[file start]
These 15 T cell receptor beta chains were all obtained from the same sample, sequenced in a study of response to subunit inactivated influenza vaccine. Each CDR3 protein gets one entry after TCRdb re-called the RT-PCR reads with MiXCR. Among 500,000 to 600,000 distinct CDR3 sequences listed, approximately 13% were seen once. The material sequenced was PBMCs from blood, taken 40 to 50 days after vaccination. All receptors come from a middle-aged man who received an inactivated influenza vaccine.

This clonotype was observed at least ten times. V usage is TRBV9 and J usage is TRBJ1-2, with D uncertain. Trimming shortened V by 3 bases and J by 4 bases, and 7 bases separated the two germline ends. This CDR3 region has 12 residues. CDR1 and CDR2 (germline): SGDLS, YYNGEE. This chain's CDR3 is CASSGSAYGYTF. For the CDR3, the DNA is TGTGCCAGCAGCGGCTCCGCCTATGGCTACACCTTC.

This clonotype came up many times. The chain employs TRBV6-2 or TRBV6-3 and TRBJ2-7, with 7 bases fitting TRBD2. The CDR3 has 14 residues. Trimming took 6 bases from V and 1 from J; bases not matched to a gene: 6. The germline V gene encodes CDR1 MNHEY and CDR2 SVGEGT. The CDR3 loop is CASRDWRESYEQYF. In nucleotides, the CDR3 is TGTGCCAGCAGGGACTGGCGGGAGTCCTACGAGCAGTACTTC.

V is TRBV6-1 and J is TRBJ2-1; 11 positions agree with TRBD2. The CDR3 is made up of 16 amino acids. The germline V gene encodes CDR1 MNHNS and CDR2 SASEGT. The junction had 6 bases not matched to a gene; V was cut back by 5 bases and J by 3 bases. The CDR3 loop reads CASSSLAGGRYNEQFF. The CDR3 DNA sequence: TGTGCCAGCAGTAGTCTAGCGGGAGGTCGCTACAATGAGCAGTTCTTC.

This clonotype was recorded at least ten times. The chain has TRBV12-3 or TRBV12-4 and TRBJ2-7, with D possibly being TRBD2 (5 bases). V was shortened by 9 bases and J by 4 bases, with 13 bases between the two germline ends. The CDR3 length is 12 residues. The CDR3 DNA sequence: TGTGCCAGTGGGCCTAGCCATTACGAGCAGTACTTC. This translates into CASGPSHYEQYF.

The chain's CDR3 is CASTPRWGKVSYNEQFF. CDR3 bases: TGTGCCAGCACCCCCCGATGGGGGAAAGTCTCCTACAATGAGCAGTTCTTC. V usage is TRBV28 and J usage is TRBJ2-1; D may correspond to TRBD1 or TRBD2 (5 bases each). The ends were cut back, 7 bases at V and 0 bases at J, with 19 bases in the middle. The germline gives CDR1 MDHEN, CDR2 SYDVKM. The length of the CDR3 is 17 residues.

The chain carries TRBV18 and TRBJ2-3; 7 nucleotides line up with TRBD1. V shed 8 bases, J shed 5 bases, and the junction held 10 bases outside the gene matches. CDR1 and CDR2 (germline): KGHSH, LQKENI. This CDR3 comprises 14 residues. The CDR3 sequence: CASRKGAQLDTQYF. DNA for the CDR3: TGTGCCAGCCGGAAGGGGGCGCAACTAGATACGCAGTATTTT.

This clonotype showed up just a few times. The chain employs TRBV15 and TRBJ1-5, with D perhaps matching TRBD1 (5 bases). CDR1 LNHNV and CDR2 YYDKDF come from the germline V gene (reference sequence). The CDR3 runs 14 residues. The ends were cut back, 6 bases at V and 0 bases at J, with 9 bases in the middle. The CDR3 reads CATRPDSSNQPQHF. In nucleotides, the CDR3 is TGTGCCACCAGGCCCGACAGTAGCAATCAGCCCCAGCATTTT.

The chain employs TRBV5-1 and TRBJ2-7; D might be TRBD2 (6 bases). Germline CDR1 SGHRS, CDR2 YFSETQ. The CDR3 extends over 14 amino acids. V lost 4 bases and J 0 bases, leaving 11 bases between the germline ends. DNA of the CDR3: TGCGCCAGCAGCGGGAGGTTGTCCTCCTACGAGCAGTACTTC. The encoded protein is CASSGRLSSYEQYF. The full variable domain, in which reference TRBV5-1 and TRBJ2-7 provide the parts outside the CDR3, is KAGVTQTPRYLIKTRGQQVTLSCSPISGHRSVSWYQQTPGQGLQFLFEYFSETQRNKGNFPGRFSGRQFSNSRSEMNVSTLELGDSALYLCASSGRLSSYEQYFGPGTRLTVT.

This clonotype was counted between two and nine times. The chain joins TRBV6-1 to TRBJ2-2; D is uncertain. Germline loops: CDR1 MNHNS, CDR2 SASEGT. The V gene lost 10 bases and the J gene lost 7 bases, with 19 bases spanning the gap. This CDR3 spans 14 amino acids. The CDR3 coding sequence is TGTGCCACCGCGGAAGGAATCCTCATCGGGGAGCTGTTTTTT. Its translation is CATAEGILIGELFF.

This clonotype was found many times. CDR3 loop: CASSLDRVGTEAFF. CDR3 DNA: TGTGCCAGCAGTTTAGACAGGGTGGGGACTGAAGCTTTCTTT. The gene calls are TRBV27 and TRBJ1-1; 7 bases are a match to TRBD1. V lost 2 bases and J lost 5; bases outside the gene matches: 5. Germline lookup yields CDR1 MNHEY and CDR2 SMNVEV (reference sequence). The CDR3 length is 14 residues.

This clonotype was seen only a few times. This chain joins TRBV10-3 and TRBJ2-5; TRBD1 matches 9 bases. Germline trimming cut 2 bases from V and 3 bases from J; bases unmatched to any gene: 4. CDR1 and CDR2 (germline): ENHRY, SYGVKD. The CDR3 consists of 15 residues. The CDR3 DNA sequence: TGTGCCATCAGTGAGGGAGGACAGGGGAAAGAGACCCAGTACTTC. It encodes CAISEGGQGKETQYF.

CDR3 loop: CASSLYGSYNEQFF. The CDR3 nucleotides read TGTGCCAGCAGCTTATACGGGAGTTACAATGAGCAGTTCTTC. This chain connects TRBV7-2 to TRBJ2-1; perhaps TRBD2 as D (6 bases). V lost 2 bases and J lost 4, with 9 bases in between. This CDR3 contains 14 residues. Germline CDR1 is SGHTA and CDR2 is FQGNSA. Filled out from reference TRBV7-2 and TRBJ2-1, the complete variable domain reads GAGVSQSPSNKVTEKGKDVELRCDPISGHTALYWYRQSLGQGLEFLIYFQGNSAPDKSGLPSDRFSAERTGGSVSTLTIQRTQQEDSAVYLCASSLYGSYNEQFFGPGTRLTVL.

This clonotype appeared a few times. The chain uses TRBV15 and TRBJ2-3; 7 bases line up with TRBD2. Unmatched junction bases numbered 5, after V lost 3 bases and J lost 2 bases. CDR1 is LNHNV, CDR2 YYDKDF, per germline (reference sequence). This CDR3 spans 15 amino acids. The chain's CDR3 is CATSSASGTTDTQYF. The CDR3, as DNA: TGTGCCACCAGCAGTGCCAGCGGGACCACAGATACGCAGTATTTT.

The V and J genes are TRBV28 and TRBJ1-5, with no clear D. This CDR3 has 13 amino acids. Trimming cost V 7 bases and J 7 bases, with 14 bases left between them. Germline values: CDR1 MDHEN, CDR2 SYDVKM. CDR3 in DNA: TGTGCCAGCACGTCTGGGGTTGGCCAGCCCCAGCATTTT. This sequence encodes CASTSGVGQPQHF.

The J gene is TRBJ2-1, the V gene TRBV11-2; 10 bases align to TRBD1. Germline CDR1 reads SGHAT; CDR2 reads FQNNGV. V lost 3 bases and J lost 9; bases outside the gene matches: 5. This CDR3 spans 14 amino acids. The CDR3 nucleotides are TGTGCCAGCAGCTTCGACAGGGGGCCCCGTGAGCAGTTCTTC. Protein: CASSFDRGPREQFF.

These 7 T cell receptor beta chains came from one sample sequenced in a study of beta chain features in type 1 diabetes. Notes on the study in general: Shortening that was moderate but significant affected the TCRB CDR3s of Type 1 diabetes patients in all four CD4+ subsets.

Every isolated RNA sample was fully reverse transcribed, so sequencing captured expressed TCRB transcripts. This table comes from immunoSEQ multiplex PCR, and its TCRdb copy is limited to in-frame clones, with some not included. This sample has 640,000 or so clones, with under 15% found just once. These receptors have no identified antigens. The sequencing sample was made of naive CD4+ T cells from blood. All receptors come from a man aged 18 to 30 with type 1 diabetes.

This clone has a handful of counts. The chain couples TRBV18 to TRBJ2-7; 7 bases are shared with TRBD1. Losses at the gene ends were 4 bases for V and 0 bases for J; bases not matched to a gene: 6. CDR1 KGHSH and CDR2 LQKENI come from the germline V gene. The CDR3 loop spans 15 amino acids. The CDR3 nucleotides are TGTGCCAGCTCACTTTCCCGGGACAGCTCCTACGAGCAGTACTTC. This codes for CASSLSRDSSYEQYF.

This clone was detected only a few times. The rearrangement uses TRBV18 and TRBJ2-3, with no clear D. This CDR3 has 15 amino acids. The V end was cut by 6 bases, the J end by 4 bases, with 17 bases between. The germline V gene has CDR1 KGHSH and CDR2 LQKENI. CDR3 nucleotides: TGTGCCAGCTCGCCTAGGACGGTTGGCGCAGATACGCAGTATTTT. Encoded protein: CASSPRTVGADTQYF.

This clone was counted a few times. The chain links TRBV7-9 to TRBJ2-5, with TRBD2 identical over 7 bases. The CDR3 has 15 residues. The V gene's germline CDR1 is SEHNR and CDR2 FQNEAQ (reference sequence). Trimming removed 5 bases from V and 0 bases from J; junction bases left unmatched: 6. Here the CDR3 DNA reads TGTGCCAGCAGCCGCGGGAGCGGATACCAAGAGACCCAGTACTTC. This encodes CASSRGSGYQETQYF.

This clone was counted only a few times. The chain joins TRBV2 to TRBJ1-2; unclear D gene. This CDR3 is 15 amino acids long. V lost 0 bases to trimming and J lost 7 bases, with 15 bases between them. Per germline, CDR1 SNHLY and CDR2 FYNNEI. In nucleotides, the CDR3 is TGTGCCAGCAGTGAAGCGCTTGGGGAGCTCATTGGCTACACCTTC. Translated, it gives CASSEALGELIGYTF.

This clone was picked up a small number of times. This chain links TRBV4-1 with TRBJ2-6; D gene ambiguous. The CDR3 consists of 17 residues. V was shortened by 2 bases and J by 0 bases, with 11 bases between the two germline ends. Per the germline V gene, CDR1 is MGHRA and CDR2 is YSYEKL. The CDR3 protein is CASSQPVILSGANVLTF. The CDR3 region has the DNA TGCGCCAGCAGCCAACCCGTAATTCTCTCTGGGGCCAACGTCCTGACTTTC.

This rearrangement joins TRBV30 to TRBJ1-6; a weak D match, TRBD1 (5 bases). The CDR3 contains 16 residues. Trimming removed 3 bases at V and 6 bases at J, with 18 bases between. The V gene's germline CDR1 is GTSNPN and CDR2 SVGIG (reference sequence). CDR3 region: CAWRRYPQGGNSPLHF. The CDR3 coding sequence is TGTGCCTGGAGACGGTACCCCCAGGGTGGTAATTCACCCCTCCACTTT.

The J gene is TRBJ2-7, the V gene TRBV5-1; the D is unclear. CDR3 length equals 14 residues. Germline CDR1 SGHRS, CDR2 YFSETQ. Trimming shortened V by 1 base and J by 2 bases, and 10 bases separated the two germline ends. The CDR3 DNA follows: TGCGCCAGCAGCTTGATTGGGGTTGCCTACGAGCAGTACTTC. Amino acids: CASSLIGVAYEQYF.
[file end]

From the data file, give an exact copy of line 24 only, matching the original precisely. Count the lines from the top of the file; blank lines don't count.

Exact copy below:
This rearrangement joins TRBV30 to TRBJ1-6; a weak D match, TRBD1 (5 bases). The CDR3 contains 16 residues. Trimming removed 3 bases at V and 6 bases at J, with 18 bases between. The V gene's germline CDR1 is GTSNPN and CDR2 SVGIG (reference sequence). CDR3 region: CAWRRYPQGGNSPLHF. The CDR3 coding sequence is TGTGCCTGGAGACGGTACCCCCAGGGTGGTAATTCACCCCTCCACTTT.